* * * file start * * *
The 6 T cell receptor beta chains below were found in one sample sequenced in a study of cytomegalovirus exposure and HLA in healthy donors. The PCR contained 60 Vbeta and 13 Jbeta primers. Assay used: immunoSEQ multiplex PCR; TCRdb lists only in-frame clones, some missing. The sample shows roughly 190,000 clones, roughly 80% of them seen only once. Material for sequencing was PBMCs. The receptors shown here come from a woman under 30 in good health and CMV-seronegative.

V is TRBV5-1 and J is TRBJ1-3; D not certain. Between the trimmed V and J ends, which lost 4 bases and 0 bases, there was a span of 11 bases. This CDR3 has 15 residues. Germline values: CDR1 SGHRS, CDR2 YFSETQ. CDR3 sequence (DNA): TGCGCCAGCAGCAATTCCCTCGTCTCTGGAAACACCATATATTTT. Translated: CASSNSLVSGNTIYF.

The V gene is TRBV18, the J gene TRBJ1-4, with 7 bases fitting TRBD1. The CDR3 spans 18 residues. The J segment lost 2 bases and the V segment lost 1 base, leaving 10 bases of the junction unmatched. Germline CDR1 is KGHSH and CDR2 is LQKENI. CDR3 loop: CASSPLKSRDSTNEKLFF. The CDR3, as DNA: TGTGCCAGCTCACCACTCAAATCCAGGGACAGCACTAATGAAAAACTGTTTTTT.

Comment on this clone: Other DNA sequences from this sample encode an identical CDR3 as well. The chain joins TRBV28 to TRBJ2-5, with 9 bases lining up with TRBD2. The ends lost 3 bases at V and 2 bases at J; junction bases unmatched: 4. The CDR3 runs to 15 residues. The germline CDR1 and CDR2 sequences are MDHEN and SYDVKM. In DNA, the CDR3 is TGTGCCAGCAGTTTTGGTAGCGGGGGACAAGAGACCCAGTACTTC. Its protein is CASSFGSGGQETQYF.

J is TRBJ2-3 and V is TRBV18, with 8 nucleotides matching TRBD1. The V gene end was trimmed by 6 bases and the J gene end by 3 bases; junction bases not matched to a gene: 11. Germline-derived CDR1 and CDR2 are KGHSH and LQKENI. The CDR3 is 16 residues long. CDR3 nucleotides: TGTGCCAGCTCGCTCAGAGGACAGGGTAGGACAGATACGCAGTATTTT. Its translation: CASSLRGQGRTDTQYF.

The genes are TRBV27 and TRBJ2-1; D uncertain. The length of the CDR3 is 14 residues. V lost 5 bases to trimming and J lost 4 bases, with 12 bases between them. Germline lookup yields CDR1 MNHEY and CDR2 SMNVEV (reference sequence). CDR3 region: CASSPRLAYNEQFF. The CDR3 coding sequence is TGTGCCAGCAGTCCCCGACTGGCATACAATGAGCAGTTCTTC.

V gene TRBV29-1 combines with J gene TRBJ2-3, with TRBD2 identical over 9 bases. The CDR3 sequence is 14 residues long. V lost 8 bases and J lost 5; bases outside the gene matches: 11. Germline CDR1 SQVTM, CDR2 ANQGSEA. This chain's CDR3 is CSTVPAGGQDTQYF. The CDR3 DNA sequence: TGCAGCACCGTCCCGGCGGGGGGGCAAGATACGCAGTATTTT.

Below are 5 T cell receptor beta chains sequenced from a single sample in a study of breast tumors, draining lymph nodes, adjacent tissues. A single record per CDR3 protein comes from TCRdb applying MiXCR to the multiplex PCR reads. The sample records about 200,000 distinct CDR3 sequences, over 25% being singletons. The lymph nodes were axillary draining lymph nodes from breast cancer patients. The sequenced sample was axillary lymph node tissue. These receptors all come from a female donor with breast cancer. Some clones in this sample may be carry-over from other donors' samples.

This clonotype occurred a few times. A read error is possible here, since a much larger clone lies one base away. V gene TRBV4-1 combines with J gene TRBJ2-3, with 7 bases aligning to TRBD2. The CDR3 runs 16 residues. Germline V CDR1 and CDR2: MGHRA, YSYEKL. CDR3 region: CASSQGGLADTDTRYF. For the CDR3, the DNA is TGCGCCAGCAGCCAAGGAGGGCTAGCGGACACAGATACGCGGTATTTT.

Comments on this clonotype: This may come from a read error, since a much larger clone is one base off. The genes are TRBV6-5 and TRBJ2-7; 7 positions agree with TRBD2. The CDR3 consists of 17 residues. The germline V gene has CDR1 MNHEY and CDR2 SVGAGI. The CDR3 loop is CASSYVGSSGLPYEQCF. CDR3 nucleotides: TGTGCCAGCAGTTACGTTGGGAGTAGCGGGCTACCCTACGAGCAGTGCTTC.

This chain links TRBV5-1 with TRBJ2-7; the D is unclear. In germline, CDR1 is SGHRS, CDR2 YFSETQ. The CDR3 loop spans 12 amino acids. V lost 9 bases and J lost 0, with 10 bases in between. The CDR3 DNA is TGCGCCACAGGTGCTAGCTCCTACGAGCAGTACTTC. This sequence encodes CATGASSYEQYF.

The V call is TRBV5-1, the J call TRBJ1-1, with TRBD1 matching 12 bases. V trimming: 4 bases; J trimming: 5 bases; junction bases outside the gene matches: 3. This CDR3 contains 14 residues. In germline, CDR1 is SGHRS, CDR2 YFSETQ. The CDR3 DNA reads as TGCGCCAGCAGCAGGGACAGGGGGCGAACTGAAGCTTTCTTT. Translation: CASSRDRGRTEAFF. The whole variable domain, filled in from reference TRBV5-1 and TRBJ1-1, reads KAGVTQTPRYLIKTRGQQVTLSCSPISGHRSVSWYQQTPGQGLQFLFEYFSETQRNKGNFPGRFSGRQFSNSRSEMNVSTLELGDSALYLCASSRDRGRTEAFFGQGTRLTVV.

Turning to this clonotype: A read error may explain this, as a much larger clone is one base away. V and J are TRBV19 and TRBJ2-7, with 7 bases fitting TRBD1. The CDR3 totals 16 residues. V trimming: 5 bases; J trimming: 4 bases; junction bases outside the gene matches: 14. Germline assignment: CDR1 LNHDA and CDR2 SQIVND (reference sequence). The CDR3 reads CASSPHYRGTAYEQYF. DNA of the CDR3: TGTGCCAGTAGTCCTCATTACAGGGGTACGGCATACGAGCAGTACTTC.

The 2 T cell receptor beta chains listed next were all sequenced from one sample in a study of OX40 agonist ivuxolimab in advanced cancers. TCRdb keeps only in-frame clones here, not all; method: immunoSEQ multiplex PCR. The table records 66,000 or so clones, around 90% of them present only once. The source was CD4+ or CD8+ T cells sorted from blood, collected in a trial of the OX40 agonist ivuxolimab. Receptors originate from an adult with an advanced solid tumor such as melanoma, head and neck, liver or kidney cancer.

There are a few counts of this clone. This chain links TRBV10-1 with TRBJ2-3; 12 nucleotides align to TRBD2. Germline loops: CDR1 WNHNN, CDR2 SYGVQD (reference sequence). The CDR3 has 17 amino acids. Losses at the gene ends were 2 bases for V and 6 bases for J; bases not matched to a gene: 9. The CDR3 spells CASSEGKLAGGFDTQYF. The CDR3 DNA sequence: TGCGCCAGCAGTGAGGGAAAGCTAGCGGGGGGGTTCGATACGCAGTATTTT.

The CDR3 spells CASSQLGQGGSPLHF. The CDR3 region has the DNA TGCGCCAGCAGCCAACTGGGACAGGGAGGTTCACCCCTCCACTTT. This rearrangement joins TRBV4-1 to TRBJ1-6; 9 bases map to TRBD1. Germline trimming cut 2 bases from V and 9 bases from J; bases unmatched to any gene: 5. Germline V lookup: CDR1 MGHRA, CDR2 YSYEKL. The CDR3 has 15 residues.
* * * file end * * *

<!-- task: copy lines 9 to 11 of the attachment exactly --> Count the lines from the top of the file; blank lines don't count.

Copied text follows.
This clonotype occurred a few times. A read error is possible here, since a much larger clone lies one base away. V gene TRBV4-1 combines with J gene TRBJ2-3, with 7 bases aligning to TRBD2. The CDR3 runs 16 residues. Germline V CDR1 and CDR2: MGHRA, YSYEKL. CDR3 region: CASSQGGLADTDTRYF. For the CDR3, the DNA is TGCGCCAGCAGCCAAGGAGGGCTAGCGGACACAGATACGCGGTATTTT.

Comments on this clonotype: This may come from a read error, since a much larger clone is one base off. The genes are TRBV6-5 and TRBJ2-7; 7 positions agree with TRBD2. The CDR3 consists of 17 residues. The germline V gene has CDR1 MNHEY and CDR2 SVGAGI. The CDR3 loop is CASSYVGSSGLPYEQCF. CDR3 nucleotides: TGTGCCAGCAGTTACGTTGGGAGTAGCGGGCTACCCTACGAGCAGTGCTTC.

This chain links TRBV5-1 with TRBJ2-7; the D is unclear. In germline, CDR1 is SGHRS, CDR2 YFSETQ. The CDR3 loop spans 12 amino acids. V lost 9 bases and J lost 0, with 10 bases in between. The CDR3 DNA is TGCGCCACAGGTGCTAGCTCCTACGAGCAGTACTTC. This sequence encodes CATGASSYEQYF.